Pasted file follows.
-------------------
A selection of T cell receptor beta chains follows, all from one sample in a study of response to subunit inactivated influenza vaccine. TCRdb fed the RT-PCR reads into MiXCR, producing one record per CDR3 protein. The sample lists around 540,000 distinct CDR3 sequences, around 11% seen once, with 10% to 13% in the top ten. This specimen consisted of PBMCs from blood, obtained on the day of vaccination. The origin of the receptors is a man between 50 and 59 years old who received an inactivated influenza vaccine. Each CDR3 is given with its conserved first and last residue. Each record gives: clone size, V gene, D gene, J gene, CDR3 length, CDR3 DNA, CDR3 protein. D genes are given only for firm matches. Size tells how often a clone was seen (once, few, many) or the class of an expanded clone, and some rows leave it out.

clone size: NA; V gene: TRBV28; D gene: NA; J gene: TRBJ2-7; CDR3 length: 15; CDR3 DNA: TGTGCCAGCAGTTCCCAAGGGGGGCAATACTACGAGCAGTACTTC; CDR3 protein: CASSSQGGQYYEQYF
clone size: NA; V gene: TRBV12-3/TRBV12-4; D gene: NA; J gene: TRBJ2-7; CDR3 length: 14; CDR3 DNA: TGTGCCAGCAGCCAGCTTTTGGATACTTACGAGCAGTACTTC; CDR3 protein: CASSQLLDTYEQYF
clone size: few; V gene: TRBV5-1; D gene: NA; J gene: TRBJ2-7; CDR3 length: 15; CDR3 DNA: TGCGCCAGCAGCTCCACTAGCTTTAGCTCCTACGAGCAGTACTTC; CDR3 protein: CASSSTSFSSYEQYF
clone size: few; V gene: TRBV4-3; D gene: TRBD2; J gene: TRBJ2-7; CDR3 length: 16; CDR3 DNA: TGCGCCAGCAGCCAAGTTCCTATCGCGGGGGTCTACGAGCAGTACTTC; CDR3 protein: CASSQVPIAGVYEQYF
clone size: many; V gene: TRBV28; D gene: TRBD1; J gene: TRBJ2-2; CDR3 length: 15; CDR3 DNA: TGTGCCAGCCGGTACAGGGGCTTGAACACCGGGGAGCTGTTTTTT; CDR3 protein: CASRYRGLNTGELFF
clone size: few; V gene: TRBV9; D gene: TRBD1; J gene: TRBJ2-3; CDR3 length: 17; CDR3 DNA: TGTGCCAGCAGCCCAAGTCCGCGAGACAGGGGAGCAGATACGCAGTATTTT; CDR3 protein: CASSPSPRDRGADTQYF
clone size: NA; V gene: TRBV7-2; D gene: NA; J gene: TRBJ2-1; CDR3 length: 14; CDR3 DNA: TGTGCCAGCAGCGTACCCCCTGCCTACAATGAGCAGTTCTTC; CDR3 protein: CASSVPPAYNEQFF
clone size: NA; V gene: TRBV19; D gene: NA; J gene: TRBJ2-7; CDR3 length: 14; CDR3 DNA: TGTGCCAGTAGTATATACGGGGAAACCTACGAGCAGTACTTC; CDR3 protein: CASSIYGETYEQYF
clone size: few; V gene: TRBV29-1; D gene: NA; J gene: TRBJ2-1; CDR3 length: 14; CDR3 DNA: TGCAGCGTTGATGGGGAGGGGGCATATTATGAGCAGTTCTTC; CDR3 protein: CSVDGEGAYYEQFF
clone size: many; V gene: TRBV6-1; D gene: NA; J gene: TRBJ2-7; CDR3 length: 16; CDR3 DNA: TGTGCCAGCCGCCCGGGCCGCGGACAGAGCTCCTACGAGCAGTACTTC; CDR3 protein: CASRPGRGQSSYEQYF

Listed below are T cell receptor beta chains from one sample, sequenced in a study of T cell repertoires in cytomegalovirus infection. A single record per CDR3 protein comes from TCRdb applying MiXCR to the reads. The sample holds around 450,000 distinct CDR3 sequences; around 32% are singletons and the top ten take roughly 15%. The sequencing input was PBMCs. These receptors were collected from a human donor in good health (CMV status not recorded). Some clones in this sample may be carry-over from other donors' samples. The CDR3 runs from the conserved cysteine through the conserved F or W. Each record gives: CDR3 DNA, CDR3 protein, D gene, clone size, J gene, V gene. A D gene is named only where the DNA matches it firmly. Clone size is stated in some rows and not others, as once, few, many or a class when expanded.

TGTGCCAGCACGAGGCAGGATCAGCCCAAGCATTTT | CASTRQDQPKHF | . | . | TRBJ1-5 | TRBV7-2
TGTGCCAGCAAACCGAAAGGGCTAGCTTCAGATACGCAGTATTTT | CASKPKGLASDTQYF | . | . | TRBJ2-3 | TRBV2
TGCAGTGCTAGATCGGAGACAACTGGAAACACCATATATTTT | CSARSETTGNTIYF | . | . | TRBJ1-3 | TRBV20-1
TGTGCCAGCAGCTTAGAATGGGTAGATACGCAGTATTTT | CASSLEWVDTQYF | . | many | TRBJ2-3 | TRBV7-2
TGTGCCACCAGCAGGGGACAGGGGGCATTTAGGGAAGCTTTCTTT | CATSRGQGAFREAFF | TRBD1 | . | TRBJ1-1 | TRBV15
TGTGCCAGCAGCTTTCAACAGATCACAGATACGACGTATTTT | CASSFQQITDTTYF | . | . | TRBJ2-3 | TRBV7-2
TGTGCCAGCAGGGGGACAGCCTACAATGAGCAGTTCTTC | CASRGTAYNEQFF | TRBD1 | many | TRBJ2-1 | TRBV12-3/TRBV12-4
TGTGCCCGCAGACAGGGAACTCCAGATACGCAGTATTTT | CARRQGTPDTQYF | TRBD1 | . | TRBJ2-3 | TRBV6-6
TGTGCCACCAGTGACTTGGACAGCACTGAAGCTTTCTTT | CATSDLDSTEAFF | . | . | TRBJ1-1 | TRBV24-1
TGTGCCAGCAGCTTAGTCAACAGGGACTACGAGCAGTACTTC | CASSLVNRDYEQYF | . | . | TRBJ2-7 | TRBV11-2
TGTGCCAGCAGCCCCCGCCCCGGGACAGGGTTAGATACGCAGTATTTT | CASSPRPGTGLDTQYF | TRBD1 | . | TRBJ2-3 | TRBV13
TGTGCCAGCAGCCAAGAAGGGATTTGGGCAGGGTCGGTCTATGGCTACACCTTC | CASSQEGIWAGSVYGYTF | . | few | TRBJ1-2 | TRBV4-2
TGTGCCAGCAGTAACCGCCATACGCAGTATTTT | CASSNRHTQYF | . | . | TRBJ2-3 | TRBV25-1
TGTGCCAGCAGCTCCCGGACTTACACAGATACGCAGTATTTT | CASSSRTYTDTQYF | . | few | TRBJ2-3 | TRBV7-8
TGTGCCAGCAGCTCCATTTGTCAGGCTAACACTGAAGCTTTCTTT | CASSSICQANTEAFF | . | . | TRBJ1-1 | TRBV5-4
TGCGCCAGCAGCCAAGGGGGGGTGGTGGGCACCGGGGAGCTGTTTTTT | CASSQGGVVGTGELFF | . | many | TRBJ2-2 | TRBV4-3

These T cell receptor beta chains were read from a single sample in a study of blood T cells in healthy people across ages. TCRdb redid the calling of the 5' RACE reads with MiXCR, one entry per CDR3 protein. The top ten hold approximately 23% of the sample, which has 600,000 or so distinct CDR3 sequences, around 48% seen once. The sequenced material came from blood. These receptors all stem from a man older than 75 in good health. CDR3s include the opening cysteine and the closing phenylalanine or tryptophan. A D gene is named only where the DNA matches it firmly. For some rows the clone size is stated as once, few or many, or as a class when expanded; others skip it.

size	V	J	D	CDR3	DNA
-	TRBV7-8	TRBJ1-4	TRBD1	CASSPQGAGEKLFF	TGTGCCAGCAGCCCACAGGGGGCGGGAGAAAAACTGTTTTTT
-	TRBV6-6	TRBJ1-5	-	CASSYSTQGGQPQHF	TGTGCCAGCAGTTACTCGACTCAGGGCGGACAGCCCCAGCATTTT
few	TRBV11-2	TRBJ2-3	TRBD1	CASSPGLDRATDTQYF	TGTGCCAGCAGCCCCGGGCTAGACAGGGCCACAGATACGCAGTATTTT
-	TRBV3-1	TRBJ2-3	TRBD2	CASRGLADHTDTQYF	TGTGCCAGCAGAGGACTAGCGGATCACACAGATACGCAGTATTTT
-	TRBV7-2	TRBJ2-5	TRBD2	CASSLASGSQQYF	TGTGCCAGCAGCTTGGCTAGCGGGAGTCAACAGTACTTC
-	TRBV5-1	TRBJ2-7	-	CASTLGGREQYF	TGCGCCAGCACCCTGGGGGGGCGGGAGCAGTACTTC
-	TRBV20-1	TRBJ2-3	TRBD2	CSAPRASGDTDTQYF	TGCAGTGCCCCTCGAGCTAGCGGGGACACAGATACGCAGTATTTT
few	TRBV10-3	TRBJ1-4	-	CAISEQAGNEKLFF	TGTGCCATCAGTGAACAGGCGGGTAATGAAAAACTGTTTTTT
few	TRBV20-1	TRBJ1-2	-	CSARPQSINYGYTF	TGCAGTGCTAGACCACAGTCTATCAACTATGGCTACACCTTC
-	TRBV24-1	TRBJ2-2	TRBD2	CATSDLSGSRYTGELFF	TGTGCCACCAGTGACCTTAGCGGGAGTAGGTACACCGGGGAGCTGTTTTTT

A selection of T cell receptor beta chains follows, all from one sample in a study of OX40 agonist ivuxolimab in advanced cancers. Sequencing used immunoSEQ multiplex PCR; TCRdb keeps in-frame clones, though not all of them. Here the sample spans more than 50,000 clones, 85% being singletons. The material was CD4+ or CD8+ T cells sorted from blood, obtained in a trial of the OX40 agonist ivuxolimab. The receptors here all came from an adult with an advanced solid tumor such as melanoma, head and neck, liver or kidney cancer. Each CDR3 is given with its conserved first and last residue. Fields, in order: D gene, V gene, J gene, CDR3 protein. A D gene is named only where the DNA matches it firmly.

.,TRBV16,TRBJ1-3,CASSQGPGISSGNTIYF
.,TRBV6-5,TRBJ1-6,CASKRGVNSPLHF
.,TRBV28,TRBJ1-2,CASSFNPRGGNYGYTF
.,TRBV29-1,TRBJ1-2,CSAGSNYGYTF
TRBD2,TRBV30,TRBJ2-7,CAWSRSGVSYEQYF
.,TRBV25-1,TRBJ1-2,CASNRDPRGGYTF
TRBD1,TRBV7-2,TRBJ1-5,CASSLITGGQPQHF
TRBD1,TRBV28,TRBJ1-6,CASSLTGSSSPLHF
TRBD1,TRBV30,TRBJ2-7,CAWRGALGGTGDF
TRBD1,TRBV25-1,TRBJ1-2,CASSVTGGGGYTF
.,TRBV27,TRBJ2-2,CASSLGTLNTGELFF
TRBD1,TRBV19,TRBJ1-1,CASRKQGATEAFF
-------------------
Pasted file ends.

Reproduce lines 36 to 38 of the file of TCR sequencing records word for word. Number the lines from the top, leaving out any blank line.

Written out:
-	TRBV5-1	TRBJ2-7	-	CASTLGGREQYF	TGCGCCAGCACCCTGGGGGGGCGGGAGCAGTACTTC
-	TRBV20-1	TRBJ2-3	TRBD2	CSAPRASGDTDTQYF	TGCAGTGCCCCTCGAGCTAGCGGGGACACAGATACGCAGTATTTT
few	TRBV10-3	TRBJ1-4	-	CAISEQAGNEKLFF	TGTGCCATCAGTGAACAGGCGGGTAATGAAAAACTGTTTTTT